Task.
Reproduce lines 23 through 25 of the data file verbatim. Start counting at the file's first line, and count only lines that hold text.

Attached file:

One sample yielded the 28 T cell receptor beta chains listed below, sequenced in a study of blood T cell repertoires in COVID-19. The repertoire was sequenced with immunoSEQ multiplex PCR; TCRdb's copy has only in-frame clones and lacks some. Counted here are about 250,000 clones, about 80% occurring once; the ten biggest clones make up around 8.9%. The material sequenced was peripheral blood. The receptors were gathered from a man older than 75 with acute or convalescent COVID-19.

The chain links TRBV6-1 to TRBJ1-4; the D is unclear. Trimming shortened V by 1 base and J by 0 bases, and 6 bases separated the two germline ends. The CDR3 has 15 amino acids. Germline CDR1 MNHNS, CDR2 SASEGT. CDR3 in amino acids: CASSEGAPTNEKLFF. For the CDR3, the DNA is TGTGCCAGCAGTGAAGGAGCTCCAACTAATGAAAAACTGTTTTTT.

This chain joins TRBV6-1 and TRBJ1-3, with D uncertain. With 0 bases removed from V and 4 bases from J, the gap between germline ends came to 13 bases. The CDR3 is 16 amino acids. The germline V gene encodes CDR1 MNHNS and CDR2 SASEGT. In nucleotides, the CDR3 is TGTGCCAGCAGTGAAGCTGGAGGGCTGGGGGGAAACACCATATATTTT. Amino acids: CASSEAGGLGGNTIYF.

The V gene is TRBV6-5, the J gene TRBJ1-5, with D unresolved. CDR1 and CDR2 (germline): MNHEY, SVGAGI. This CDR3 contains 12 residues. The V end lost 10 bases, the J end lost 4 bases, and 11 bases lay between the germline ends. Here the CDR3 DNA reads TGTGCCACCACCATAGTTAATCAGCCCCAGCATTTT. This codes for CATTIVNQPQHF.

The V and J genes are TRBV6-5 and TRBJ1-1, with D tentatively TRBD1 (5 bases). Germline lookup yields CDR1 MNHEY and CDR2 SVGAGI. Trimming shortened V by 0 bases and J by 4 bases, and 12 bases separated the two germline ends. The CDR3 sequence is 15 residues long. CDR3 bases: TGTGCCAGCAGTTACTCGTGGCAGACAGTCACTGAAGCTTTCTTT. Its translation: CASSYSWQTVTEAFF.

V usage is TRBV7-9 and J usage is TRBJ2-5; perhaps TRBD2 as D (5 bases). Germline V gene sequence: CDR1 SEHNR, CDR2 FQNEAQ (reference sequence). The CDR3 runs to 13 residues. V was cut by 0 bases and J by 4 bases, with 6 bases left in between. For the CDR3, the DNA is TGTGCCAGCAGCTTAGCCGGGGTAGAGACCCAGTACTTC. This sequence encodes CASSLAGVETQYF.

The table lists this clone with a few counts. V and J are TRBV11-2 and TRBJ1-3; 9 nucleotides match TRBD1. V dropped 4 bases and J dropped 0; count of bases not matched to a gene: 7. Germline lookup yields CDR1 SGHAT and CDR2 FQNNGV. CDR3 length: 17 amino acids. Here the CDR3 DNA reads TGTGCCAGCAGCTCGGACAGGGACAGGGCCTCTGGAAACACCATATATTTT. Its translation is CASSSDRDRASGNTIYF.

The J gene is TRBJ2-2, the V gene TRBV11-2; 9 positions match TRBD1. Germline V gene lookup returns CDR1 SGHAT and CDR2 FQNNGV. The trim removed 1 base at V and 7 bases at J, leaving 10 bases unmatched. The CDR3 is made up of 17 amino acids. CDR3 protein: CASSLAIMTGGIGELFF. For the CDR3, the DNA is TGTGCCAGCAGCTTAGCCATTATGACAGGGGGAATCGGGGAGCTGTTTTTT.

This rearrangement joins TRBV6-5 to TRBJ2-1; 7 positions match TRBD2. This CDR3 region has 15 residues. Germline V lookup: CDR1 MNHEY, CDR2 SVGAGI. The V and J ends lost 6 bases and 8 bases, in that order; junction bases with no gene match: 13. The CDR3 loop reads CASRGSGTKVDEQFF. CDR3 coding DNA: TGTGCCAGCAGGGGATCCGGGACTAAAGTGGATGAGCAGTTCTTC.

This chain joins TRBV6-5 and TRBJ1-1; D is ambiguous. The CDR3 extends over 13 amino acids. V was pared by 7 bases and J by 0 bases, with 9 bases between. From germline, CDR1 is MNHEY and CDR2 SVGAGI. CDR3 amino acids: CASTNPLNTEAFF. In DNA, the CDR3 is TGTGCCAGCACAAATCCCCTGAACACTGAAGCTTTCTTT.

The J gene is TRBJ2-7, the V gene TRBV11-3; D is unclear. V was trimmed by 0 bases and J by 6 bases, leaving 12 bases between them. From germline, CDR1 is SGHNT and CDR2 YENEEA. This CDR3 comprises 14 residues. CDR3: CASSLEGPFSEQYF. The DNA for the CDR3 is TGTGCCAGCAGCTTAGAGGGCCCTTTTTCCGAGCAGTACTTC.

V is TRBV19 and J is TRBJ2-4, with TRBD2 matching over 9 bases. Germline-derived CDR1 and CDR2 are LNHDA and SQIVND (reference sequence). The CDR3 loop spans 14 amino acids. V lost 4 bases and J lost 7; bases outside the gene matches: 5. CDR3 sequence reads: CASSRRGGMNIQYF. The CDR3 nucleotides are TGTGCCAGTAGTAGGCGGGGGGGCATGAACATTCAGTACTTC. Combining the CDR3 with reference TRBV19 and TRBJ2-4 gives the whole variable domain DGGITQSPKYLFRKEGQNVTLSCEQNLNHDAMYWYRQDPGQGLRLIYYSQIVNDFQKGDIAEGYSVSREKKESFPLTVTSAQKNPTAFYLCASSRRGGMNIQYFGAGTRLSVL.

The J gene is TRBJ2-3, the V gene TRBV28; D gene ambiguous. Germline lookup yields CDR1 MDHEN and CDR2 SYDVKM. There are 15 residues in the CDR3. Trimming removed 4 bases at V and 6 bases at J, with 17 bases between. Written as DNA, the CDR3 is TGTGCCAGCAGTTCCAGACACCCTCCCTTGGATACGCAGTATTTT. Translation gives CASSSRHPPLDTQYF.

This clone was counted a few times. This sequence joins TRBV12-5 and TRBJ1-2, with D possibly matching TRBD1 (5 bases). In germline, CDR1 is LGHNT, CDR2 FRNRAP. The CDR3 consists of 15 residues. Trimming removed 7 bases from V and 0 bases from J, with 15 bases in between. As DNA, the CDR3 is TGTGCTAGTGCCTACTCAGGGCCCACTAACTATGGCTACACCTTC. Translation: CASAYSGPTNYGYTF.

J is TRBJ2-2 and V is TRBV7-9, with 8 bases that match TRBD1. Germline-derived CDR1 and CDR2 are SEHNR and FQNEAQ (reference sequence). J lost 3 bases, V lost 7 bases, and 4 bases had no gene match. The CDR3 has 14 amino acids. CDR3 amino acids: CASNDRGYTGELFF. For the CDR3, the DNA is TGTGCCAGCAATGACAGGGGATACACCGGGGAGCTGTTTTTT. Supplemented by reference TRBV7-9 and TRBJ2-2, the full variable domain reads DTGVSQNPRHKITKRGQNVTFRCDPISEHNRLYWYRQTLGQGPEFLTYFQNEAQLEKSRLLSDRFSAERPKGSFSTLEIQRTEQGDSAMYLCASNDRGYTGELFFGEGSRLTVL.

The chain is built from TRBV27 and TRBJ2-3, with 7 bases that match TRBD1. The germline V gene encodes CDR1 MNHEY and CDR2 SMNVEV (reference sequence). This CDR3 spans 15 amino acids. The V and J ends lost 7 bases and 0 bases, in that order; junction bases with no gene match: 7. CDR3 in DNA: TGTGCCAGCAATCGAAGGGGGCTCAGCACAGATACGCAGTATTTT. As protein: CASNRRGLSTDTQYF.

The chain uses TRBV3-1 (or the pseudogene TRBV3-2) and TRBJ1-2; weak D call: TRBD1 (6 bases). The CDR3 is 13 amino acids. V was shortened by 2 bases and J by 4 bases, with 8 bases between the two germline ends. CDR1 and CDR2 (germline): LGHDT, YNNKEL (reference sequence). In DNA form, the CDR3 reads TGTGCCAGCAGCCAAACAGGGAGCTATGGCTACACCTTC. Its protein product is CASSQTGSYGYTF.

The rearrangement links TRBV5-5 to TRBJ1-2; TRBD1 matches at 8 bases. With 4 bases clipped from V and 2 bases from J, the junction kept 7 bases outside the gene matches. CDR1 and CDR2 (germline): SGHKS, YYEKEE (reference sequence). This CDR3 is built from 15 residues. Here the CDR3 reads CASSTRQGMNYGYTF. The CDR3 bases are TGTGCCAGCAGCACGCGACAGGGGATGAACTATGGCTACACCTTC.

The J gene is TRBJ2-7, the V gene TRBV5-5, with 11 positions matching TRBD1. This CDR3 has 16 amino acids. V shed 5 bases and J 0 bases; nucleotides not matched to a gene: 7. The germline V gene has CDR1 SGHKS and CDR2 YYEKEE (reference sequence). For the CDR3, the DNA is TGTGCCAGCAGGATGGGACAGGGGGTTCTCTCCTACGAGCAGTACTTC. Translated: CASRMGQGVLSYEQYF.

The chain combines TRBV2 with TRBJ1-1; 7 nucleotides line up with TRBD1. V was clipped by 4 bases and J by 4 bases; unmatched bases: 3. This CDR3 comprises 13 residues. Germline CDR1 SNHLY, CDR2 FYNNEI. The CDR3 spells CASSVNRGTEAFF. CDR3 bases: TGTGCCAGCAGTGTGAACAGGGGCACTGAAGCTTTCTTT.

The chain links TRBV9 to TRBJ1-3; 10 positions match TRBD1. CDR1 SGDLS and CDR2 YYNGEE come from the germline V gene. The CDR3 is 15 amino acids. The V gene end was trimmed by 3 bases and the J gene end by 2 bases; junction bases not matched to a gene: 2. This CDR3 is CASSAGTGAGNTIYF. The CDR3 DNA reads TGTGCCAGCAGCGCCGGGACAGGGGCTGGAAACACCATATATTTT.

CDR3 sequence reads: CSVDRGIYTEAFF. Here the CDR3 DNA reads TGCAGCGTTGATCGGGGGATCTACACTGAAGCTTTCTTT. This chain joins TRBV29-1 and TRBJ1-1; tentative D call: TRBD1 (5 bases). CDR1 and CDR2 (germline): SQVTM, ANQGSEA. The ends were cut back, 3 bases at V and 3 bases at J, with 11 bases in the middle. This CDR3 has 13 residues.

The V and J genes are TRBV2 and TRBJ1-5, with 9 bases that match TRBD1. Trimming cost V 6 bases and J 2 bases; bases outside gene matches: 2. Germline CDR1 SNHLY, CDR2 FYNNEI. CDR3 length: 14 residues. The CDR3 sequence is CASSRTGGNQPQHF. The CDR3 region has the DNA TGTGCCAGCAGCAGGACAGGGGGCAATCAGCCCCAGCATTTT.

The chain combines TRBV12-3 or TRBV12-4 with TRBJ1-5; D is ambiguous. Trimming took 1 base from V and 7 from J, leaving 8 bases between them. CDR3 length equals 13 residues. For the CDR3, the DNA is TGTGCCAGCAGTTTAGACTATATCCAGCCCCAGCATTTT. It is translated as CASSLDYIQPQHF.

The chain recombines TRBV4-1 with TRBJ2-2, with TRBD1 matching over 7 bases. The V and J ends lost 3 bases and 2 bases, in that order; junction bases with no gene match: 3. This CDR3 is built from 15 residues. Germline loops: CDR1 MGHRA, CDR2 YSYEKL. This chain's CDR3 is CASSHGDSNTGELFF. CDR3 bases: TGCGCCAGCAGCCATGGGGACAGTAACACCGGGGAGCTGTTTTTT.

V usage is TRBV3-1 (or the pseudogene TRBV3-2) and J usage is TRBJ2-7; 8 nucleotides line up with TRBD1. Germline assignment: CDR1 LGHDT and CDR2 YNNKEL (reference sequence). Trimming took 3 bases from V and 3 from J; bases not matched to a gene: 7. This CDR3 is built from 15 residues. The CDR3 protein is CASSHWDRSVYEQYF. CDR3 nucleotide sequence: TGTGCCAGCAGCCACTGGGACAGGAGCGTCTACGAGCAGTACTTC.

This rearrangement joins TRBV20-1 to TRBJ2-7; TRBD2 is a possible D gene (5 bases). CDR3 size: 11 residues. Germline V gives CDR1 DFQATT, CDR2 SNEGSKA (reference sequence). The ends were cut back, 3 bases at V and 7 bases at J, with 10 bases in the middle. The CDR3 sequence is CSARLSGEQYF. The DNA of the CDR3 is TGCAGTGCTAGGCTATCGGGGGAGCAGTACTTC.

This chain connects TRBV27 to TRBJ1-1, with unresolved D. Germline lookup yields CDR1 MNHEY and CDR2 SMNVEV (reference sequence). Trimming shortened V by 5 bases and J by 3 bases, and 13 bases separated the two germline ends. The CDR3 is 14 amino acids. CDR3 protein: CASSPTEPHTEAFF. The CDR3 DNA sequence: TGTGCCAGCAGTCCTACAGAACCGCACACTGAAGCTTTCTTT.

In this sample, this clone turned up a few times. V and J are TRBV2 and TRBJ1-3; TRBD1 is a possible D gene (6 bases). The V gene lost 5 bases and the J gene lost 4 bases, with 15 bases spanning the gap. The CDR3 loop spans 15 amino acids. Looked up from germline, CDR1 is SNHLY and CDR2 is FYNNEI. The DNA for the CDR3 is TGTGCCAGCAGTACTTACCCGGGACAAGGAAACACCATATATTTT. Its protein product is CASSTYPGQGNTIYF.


The V and J genes are TRBV2 and TRBJ1-5, with 9 bases that match TRBD1. Trimming cost V 6 bases and J 2 bases; bases outside gene matches: 2. Germline CDR1 SNHLY, CDR2 FYNNEI. CDR3 length: 14 residues. The CDR3 sequence is CASSRTGGNQPQHF. The CDR3 region has the DNA TGTGCCAGCAGCAGGACAGGGGGCAATCAGCCCCAGCATTTT.

The chain combines TRBV12-3 or TRBV12-4 with TRBJ1-5; D is ambiguous. Trimming took 1 base from V and 7 from J, leaving 8 bases between them. CDR3 length equals 13 residues. For the CDR3, the DNA is TGTGCCAGCAGTTTAGACTATATCCAGCCCCAGCATTTT. It is translated as CASSLDYIQPQHF.

The chain recombines TRBV4-1 with TRBJ2-2, with TRBD1 matching over 7 bases. The V and J ends lost 3 bases and 2 bases, in that order; junction bases with no gene match: 3. This CDR3 is built from 15 residues. Germline loops: CDR1 MGHRA, CDR2 YSYEKL. This chain's CDR3 is CASSHGDSNTGELFF. CDR3 bases: TGCGCCAGCAGCCATGGGGACAGTAACACCGGGGAGCTGTTTTTT.